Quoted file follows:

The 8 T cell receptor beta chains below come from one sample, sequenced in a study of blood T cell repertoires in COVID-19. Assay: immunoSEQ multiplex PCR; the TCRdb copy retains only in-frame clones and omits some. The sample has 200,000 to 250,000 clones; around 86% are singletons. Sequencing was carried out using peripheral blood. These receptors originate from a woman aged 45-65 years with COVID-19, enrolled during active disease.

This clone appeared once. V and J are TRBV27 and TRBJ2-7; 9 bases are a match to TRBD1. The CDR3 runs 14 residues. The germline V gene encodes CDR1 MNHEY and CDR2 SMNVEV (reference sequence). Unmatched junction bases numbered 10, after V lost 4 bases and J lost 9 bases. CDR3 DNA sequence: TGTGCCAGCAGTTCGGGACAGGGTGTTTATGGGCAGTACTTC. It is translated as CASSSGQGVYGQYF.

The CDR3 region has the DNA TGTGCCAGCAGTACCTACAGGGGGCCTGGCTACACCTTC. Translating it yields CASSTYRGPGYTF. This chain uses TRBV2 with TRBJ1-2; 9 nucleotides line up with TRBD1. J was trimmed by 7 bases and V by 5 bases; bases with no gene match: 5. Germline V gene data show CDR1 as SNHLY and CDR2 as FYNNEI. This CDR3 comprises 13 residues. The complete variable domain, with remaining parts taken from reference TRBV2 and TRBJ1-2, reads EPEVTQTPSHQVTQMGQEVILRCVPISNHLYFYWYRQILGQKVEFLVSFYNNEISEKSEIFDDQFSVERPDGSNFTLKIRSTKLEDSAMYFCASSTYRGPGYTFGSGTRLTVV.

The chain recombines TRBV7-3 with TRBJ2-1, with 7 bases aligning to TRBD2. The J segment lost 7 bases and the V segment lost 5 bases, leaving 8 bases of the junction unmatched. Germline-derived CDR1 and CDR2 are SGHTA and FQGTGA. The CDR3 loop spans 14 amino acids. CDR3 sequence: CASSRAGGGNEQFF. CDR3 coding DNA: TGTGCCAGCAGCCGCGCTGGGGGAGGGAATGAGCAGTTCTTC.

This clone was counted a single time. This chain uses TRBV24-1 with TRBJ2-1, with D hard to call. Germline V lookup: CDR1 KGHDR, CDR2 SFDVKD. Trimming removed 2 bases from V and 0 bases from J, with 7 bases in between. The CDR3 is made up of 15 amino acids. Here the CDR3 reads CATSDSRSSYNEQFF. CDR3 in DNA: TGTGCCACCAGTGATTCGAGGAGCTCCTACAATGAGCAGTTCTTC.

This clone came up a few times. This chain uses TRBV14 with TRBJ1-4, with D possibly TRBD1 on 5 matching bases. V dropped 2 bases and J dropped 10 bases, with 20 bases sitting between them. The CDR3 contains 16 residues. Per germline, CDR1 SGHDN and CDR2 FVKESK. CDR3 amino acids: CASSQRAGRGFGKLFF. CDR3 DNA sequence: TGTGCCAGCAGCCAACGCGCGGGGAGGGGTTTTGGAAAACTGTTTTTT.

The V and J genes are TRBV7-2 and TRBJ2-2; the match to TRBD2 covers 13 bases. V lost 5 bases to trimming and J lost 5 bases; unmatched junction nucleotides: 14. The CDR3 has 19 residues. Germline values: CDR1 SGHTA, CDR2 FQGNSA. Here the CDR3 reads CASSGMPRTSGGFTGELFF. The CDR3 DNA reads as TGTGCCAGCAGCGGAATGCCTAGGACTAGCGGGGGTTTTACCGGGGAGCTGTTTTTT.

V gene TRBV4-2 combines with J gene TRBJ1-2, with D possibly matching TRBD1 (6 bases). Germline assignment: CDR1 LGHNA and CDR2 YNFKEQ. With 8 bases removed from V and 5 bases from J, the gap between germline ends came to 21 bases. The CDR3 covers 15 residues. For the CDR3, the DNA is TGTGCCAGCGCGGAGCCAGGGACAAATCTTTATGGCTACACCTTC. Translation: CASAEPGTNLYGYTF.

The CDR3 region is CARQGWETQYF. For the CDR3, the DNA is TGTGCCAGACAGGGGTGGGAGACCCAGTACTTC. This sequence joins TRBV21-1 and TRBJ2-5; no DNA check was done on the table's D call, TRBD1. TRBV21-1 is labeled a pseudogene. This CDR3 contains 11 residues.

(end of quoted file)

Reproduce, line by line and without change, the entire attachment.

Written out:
The 8 T cell receptor beta chains below come from one sample, sequenced in a study of blood T cell repertoires in COVID-19. Assay: immunoSEQ multiplex PCR; the TCRdb copy retains only in-frame clones and omits some. The sample has 200,000 to 250,000 clones; around 86% are singletons. Sequencing was carried out using peripheral blood. These receptors originate from a woman aged 45-65 years with COVID-19, enrolled during active disease.

This clone appeared once. V and J are TRBV27 and TRBJ2-7; 9 bases are a match to TRBD1. The CDR3 runs 14 residues. The germline V gene encodes CDR1 MNHEY and CDR2 SMNVEV (reference sequence). Unmatched junction bases numbered 10, after V lost 4 bases and J lost 9 bases. CDR3 DNA sequence: TGTGCCAGCAGTTCGGGACAGGGTGTTTATGGGCAGTACTTC. It is translated as CASSSGQGVYGQYF.

The CDR3 region has the DNA TGTGCCAGCAGTACCTACAGGGGGCCTGGCTACACCTTC. Translating it yields CASSTYRGPGYTF. This chain uses TRBV2 with TRBJ1-2; 9 nucleotides line up with TRBD1. J was trimmed by 7 bases and V by 5 bases; bases with no gene match: 5. Germline V gene data show CDR1 as SNHLY and CDR2 as FYNNEI. This CDR3 comprises 13 residues. The complete variable domain, with remaining parts taken from reference TRBV2 and TRBJ1-2, reads EPEVTQTPSHQVTQMGQEVILRCVPISNHLYFYWYRQILGQKVEFLVSFYNNEISEKSEIFDDQFSVERPDGSNFTLKIRSTKLEDSAMYFCASSTYRGPGYTFGSGTRLTVV.

The chain recombines TRBV7-3 with TRBJ2-1, with 7 bases aligning to TRBD2. The J segment lost 7 bases and the V segment lost 5 bases, leaving 8 bases of the junction unmatched. Germline-derived CDR1 and CDR2 are SGHTA and FQGTGA. The CDR3 loop spans 14 amino acids. CDR3 sequence: CASSRAGGGNEQFF. CDR3 coding DNA: TGTGCCAGCAGCCGCGCTGGGGGAGGGAATGAGCAGTTCTTC.

This clone was counted a single time. This chain uses TRBV24-1 with TRBJ2-1, with D hard to call. Germline V lookup: CDR1 KGHDR, CDR2 SFDVKD. Trimming removed 2 bases from V and 0 bases from J, with 7 bases in between. The CDR3 is made up of 15 amino acids. Here the CDR3 reads CATSDSRSSYNEQFF. CDR3 in DNA: TGTGCCACCAGTGATTCGAGGAGCTCCTACAATGAGCAGTTCTTC.

This clone came up a few times. This chain uses TRBV14 with TRBJ1-4, with D possibly TRBD1 on 5 matching bases. V dropped 2 bases and J dropped 10 bases, with 20 bases sitting between them. The CDR3 contains 16 residues. Per germline, CDR1 SGHDN and CDR2 FVKESK. CDR3 amino acids: CASSQRAGRGFGKLFF. CDR3 DNA sequence: TGTGCCAGCAGCCAACGCGCGGGGAGGGGTTTTGGAAAACTGTTTTTT.

The V and J genes are TRBV7-2 and TRBJ2-2; the match to TRBD2 covers 13 bases. V lost 5 bases to trimming and J lost 5 bases; unmatched junction nucleotides: 14. The CDR3 has 19 residues. Germline values: CDR1 SGHTA, CDR2 FQGNSA. Here the CDR3 reads CASSGMPRTSGGFTGELFF. The CDR3 DNA reads as TGTGCCAGCAGCGGAATGCCTAGGACTAGCGGGGGTTTTACCGGGGAGCTGTTTTTT.

V gene TRBV4-2 combines with J gene TRBJ1-2, with D possibly matching TRBD1 (6 bases). Germline assignment: CDR1 LGHNA and CDR2 YNFKEQ. With 8 bases removed from V and 5 bases from J, the gap between germline ends came to 21 bases. The CDR3 covers 15 residues. For the CDR3, the DNA is TGTGCCAGCGCGGAGCCAGGGACAAATCTTTATGGCTACACCTTC. Translation: CASAEPGTNLYGYTF.

The CDR3 region is CARQGWETQYF. For the CDR3, the DNA is TGTGCCAGACAGGGGTGGGAGACCCAGTACTTC. This sequence joins TRBV21-1 and TRBJ2-5; no DNA check was done on the table's D call, TRBD1. TRBV21-1 is labeled a pseudogene. This CDR3 contains 11 residues.